The plaintiffs, Michael Grasso and Linda Grasso, as co-administrators of the decedent's estate, commenced this action, inter alia, to recover damages for medical malpractice and wrongful death against, among others, Ondrej and Jana M. Galan (hereinafter together the Galan defendants); Nassau County and the NCPD (hereinafter together the County defendants); and Nassau University Medical Center and NuHealth System (hereinafter together the NUMC defendants). The Galan defendants asserted cross claims against all other defendants for contribution and/or indemnification. Following discovery, the Galan defendants moved for summary judgment dismissing the complaint insofar as asserted against them, and the County defendants and the NUMC defendants separately moved for summary judgment dismissing the complaint and all cross claims insofar as asserted against each of them.

The Supreme Court granted the motions of the Galan defendants and the County defendants, and denied the motion of the NUMC defendants. The NUMC defendants appeal from so much of the order as denied their motion, and the plaintiffs cross-appeal from so much of the order as granted the motion of the Galan defendants, and that branch of the County defendants' motion which was for summary judgment dismissing the complaint insofar as asserted against them.

"Defendants moving for summary judgment in a negligence action arising out of an automobile accident have the burden of establishing, prima facie, that they were not at fault in the happening of the accident" (Nesbitt v Gallant, 149 AD3d 763, 763).

"A driver is not obligated to anticipate that a vehicle traveling in the opposite direction will cross over into oncoming traffic, and such an event constitutes a classic emergency situation, thus implicating the emergency doctrine" (Vargas v Akbar, 123 AD3d 1017, 1019). "Under the emergency doctrine, when an actor is faced with a sudden and unexpected circumstance which leaves little or no time for thought, deliberation or consideration, or causes the actor to be reasonably so disturbed that the actor must make a speedy decision without weighing alternative courses of conduct, the actor may not be negligent if the actions taken are reasonable and prudent in the emergency context'" (Vitale v Levine, 44 AD3d 935, 936, quoting Rivera v New York City Tr. Auth., 77 NY2d 322, 327). "Although the existence of an emergency and the reasonableness of the response to it generally present issues of fact (see Makagon v Toyota Motor Credit Corp., 23 AD3d 443, 444 [2005]), those issues may in appropriate circumstances be determined as a matter of law'" (Vitale v Levine, 44 AD3d at 936, quoting Bello v Transit Auth. of N.Y. City, 12 AD3d 58, 60; see Koenig v Lee, 53 AD3d 567, 567-568).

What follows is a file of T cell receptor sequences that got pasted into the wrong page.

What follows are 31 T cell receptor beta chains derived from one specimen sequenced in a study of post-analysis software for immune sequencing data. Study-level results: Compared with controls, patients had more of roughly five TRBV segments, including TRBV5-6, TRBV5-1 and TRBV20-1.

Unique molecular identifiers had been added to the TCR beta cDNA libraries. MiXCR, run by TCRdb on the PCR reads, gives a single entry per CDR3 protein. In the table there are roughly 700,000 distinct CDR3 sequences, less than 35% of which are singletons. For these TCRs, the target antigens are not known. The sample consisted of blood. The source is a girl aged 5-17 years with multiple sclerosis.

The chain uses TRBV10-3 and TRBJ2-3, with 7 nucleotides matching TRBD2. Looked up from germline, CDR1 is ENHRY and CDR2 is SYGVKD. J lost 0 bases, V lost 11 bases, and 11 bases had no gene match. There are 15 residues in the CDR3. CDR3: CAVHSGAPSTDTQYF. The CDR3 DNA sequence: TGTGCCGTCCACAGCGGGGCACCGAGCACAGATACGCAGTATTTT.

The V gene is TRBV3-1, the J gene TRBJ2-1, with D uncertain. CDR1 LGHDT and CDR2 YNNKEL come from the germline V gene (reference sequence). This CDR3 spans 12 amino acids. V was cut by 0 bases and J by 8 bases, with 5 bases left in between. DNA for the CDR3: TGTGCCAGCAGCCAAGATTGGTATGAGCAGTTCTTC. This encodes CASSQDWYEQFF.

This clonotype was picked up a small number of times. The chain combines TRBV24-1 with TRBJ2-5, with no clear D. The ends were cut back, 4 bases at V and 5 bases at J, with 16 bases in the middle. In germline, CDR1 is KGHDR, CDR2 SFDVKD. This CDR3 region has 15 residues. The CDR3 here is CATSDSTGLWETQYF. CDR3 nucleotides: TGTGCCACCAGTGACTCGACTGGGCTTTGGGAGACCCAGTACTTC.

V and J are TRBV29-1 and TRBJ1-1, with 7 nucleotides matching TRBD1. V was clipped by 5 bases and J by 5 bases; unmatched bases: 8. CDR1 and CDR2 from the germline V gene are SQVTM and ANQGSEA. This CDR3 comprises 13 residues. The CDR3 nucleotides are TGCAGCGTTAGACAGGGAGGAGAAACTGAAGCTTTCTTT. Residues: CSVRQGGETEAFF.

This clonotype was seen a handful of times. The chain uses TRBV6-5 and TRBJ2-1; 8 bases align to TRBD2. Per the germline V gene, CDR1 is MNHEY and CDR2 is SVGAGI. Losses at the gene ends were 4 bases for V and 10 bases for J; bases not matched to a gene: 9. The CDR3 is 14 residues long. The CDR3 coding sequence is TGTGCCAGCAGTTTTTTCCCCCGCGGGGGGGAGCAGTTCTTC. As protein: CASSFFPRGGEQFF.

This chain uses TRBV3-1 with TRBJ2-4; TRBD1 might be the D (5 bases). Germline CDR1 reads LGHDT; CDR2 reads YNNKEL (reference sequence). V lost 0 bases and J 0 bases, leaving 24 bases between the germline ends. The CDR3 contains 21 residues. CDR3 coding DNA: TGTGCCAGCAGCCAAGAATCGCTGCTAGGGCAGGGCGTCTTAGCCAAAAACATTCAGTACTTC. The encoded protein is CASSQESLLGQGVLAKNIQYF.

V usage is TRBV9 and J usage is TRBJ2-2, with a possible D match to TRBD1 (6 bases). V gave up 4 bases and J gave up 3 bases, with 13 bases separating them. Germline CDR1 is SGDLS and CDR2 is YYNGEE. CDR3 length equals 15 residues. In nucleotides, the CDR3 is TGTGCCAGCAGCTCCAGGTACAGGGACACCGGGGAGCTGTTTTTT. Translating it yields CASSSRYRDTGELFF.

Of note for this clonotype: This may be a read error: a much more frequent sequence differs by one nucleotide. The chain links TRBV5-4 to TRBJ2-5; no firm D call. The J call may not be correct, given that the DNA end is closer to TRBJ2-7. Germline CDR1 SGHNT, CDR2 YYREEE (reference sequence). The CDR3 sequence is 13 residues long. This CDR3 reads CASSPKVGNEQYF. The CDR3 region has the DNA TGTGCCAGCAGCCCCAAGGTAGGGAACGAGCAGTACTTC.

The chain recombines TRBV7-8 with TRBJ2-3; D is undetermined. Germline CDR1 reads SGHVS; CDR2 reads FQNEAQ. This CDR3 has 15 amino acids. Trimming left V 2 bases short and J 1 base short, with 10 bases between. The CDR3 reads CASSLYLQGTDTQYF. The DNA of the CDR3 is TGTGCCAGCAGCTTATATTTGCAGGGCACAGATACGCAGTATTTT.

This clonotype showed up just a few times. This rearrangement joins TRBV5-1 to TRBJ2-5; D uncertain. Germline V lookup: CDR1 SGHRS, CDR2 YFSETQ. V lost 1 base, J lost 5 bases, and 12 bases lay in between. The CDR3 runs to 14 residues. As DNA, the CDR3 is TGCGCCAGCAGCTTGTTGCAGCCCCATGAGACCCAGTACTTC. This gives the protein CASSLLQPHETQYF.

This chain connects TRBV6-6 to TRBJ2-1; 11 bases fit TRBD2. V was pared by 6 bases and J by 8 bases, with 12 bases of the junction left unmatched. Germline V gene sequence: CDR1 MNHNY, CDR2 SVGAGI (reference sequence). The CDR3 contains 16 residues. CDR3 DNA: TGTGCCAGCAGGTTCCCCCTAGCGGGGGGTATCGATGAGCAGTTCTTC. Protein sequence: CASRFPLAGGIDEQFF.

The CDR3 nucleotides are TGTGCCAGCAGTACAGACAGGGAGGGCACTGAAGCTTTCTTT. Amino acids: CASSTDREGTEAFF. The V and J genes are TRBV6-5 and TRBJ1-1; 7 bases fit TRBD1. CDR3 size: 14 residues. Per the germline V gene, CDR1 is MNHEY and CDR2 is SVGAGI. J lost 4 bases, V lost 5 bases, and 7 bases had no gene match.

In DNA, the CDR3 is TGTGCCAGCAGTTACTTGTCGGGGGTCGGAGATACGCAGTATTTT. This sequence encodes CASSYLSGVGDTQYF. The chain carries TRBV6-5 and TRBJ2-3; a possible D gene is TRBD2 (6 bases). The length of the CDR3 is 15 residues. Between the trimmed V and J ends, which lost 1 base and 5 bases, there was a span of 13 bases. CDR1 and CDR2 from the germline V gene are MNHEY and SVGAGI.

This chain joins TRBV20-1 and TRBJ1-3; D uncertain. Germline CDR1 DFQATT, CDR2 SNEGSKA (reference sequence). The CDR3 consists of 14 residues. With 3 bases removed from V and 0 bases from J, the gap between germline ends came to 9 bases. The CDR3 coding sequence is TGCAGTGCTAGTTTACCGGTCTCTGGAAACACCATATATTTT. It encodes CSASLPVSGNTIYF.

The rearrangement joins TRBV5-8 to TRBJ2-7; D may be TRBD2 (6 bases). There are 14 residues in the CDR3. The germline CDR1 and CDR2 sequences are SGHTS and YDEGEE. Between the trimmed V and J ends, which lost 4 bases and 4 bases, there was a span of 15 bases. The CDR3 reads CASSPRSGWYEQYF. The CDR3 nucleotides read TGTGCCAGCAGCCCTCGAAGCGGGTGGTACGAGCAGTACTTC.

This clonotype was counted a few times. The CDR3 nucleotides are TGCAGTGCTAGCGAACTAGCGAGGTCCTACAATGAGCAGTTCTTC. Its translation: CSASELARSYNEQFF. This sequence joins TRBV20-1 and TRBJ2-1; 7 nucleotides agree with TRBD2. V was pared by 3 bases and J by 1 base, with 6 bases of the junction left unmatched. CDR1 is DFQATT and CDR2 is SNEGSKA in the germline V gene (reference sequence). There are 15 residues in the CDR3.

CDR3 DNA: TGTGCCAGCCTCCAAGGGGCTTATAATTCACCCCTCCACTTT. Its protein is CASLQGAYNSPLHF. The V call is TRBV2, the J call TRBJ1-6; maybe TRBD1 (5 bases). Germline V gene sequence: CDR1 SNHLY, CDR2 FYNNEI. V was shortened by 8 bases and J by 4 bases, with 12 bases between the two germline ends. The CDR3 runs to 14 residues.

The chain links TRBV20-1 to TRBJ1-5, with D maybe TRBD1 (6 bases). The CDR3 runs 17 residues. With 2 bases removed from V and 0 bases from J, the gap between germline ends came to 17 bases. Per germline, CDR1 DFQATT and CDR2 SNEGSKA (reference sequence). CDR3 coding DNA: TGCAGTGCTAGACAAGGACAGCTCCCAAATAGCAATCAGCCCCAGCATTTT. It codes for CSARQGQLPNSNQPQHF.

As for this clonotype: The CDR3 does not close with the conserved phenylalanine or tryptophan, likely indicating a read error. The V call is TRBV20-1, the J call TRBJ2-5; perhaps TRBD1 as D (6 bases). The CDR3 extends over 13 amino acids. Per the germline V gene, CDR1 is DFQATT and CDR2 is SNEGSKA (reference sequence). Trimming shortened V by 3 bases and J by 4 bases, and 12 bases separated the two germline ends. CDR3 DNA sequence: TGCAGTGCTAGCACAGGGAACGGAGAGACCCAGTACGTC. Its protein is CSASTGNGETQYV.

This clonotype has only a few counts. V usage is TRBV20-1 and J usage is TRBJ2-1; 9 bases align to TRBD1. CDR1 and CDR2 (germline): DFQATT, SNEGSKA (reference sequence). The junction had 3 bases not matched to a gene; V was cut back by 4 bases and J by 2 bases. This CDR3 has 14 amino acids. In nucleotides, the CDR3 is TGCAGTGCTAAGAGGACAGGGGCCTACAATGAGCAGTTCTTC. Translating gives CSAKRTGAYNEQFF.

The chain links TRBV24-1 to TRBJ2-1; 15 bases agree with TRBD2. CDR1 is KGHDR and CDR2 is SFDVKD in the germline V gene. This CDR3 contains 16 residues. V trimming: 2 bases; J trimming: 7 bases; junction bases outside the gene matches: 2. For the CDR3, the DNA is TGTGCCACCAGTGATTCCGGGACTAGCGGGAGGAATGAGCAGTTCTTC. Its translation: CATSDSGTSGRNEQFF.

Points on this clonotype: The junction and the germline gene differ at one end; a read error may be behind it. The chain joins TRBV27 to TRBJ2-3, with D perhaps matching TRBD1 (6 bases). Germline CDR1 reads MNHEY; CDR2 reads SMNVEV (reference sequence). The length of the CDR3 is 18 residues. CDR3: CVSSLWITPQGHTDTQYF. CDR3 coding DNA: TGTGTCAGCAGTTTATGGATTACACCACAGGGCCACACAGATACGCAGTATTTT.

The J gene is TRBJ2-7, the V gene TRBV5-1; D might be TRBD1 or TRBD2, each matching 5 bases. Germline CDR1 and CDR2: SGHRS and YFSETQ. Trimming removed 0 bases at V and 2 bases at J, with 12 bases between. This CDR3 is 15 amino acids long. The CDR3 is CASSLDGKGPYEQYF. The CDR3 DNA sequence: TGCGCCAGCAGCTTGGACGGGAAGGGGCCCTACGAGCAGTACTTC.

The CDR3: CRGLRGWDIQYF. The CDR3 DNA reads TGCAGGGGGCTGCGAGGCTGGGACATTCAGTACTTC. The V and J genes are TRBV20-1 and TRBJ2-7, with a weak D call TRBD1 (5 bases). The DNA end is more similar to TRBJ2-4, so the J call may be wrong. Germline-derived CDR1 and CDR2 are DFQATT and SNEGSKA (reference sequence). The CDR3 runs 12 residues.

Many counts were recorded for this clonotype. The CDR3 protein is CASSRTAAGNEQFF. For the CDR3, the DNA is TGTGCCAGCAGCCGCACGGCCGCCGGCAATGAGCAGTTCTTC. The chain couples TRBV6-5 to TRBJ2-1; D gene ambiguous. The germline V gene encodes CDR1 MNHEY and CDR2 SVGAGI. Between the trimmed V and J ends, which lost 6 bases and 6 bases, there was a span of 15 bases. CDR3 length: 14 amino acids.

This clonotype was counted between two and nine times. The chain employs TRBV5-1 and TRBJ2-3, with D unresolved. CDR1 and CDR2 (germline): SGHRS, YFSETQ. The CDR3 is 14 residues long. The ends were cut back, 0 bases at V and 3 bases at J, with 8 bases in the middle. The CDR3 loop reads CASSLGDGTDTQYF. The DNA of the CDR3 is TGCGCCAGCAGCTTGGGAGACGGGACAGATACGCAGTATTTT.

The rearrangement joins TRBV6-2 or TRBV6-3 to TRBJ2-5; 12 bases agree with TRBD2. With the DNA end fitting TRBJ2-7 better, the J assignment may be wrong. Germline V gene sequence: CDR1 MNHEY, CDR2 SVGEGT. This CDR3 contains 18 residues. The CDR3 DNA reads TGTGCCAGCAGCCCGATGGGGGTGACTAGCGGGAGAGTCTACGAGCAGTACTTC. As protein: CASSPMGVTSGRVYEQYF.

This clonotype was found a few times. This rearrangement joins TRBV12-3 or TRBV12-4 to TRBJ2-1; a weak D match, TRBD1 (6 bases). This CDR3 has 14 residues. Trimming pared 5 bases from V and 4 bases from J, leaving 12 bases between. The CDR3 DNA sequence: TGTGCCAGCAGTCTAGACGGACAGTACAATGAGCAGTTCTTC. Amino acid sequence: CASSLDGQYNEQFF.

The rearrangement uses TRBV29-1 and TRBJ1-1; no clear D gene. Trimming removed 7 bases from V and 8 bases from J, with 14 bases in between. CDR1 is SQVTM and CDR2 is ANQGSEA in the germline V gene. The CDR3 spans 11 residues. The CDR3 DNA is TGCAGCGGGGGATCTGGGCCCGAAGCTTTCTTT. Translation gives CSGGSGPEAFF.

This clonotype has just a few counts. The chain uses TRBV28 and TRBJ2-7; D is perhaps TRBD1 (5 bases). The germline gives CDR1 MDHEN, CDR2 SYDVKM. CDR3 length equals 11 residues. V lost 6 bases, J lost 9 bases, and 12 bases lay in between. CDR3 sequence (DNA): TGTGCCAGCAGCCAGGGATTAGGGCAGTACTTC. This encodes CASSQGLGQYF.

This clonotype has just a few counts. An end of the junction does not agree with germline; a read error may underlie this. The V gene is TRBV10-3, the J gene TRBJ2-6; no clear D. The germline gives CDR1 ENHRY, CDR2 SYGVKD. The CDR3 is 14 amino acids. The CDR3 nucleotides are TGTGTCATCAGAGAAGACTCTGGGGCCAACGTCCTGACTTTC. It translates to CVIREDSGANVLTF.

Here, the Galan defendants established their prima facie entitlement to judgment as a matter of law through Ondrej's deposition testimony that he was faced with the emergency of the decedent's vehicle driving in the wrong lane of traffic, and he made the decision in response to pull over to the side of the road and stop his vehicle to avoid a collision (see Vargas v Akbar, 123 AD3d at 1019; Koenig v Lee, 53 AD3d at 568; see also Bates v Yasin, 13 AD3d 474, 474). In opposition, the plaintiffs failed to submit any evidence, other than mere speculation, to raise a triable issue of [*3]fact as to whether Ondrej's reaction to the emergency was unreasonable or whether Ondrej's negligence contributed to bringing about the emergency (see Koenig v Lee, 53 AD3d at 568). Accordingly, we agree with the Supreme Court's determination granting the Galan defendants' motion for summary judgment dismissing the complaint insofar as asserted against them.

"When a municipality provides ambulance service by emergency medical technicians in response to a 911 call for assistance, it performs a governmental function and cannot be held liable unless it owed a special duty' to the injured party" (Applewhite v Accuhealth, Inc., 21 NY3d 420, 423-424). A special duty arises in three situations: "(1) the plaintiff belonged to a class for whose benefit a statute was enacted; (2) the government entity voluntarily assumed a duty to the plaintiff beyond what was owed to the public generally; or (3) the municipality took positive control of a known and dangerous safety condition" (id. at 426).

Here, the plaintiffs have not cited a statute that the County defendants allegedly violated that was enacted for the benefit of a class that the decedent belonged to or argued that the County defendants took control of a known and dangerous safety condition (see id.). Therefore, only the second prong of the special duty test is at issue here.